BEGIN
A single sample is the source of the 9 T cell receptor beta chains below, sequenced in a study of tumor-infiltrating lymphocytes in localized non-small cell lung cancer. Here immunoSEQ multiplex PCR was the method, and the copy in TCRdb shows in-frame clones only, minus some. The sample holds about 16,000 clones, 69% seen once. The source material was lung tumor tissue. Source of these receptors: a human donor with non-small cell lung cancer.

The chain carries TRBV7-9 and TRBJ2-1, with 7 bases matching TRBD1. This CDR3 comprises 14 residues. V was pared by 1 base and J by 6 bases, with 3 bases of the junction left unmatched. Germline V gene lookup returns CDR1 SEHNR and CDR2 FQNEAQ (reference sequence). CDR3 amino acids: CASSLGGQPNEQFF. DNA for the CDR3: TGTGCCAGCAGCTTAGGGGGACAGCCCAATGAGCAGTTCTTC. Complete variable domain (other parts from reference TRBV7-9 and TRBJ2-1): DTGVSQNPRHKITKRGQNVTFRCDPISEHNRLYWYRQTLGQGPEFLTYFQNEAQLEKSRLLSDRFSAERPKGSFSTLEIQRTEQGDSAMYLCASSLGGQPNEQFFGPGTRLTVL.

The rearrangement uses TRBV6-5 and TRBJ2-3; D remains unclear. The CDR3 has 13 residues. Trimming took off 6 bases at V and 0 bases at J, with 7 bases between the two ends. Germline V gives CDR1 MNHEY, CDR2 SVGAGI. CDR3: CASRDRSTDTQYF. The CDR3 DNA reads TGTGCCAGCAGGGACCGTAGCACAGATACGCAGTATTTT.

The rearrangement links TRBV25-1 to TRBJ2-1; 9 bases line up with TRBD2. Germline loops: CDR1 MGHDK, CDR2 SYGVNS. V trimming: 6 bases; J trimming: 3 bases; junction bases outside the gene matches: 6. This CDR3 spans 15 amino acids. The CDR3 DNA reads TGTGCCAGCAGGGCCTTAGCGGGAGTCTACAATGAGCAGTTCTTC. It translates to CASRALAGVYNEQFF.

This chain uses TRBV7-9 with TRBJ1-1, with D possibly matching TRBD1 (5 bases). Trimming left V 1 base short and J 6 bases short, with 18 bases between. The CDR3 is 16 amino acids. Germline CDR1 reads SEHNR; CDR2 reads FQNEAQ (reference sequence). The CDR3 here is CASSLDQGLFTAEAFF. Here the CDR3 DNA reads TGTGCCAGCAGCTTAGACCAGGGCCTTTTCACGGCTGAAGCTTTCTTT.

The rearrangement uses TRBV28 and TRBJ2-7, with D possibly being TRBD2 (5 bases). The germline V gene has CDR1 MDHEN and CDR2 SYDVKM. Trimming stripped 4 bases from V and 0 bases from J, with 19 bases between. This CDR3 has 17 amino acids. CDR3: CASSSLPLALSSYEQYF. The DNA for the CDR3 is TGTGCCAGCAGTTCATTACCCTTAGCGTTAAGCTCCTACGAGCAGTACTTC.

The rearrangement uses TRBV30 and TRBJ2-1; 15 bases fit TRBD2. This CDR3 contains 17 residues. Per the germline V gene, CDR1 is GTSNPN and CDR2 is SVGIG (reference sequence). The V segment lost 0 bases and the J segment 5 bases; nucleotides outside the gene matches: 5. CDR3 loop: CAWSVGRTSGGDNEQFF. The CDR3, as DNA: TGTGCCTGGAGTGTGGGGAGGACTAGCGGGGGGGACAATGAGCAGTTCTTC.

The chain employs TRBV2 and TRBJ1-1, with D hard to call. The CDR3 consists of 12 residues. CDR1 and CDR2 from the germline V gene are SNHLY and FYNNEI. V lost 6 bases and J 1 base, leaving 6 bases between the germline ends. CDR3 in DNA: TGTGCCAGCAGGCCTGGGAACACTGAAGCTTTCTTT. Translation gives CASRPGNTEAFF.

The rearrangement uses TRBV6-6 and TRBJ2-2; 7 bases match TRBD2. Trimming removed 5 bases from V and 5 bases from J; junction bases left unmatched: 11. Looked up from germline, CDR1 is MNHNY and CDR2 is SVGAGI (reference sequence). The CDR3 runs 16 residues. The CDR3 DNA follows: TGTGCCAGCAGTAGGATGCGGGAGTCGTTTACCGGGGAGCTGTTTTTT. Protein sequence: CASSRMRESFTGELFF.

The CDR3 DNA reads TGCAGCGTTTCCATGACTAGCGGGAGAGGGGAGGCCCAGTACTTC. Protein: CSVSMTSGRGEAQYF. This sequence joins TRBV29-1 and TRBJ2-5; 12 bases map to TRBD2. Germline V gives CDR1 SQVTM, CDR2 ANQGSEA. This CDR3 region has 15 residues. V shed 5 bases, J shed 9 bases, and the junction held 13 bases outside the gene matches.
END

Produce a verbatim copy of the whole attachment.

A single sample is the source of the 9 T cell receptor beta chains below, sequenced in a study of tumor-infiltrating lymphocytes in localized non-small cell lung cancer. Here immunoSEQ multiplex PCR was the method, and the copy in TCRdb shows in-frame clones only, minus some. The sample holds about 16,000 clones, 69% seen once. The source material was lung tumor tissue. Source of these receptors: a human donor with non-small cell lung cancer.

The chain carries TRBV7-9 and TRBJ2-1, with 7 bases matching TRBD1. This CDR3 comprises 14 residues. V was pared by 1 base and J by 6 bases, with 3 bases of the junction left unmatched. Germline V gene lookup returns CDR1 SEHNR and CDR2 FQNEAQ (reference sequence). CDR3 amino acids: CASSLGGQPNEQFF. DNA for the CDR3: TGTGCCAGCAGCTTAGGGGGACAGCCCAATGAGCAGTTCTTC. Complete variable domain (other parts from reference TRBV7-9 and TRBJ2-1): DTGVSQNPRHKITKRGQNVTFRCDPISEHNRLYWYRQTLGQGPEFLTYFQNEAQLEKSRLLSDRFSAERPKGSFSTLEIQRTEQGDSAMYLCASSLGGQPNEQFFGPGTRLTVL.

The rearrangement uses TRBV6-5 and TRBJ2-3; D remains unclear. The CDR3 has 13 residues. Trimming took off 6 bases at V and 0 bases at J, with 7 bases between the two ends. Germline V gives CDR1 MNHEY, CDR2 SVGAGI. CDR3: CASRDRSTDTQYF. The CDR3 DNA reads TGTGCCAGCAGGGACCGTAGCACAGATACGCAGTATTTT.

The rearrangement links TRBV25-1 to TRBJ2-1; 9 bases line up with TRBD2. Germline loops: CDR1 MGHDK, CDR2 SYGVNS. V trimming: 6 bases; J trimming: 3 bases; junction bases outside the gene matches: 6. This CDR3 spans 15 amino acids. The CDR3 DNA reads TGTGCCAGCAGGGCCTTAGCGGGAGTCTACAATGAGCAGTTCTTC. It translates to CASRALAGVYNEQFF.

This chain uses TRBV7-9 with TRBJ1-1, with D possibly matching TRBD1 (5 bases). Trimming left V 1 base short and J 6 bases short, with 18 bases between. The CDR3 is 16 amino acids. Germline CDR1 reads SEHNR; CDR2 reads FQNEAQ (reference sequence). The CDR3 here is CASSLDQGLFTAEAFF. Here the CDR3 DNA reads TGTGCCAGCAGCTTAGACCAGGGCCTTTTCACGGCTGAAGCTTTCTTT.

The rearrangement uses TRBV28 and TRBJ2-7, with D possibly being TRBD2 (5 bases). The germline V gene has CDR1 MDHEN and CDR2 SYDVKM. Trimming stripped 4 bases from V and 0 bases from J, with 19 bases between. This CDR3 has 17 amino acids. CDR3: CASSSLPLALSSYEQYF. The DNA for the CDR3 is TGTGCCAGCAGTTCATTACCCTTAGCGTTAAGCTCCTACGAGCAGTACTTC.

The rearrangement uses TRBV30 and TRBJ2-1; 15 bases fit TRBD2. This CDR3 contains 17 residues. Per the germline V gene, CDR1 is GTSNPN and CDR2 is SVGIG (reference sequence). The V segment lost 0 bases and the J segment 5 bases; nucleotides outside the gene matches: 5. CDR3 loop: CAWSVGRTSGGDNEQFF. The CDR3, as DNA: TGTGCCTGGAGTGTGGGGAGGACTAGCGGGGGGGACAATGAGCAGTTCTTC.

The chain employs TRBV2 and TRBJ1-1, with D hard to call. The CDR3 consists of 12 residues. CDR1 and CDR2 from the germline V gene are SNHLY and FYNNEI. V lost 6 bases and J 1 base, leaving 6 bases between the germline ends. CDR3 in DNA: TGTGCCAGCAGGCCTGGGAACACTGAAGCTTTCTTT. Translation gives CASRPGNTEAFF.

The rearrangement uses TRBV6-6 and TRBJ2-2; 7 bases match TRBD2. Trimming removed 5 bases from V and 5 bases from J; junction bases left unmatched: 11. Looked up from germline, CDR1 is MNHNY and CDR2 is SVGAGI (reference sequence). The CDR3 runs 16 residues. The CDR3 DNA follows: TGTGCCAGCAGTAGGATGCGGGAGTCGTTTACCGGGGAGCTGTTTTTT. Protein sequence: CASSRMRESFTGELFF.

The CDR3 DNA reads TGCAGCGTTTCCATGACTAGCGGGAGAGGGGAGGCCCAGTACTTC. Protein: CSVSMTSGRGEAQYF. This sequence joins TRBV29-1 and TRBJ2-5; 12 bases map to TRBD2. Germline V gives CDR1 SQVTM, CDR2 ANQGSEA. This CDR3 region has 15 residues. V shed 5 bases, J shed 9 bases, and the junction held 13 bases outside the gene matches.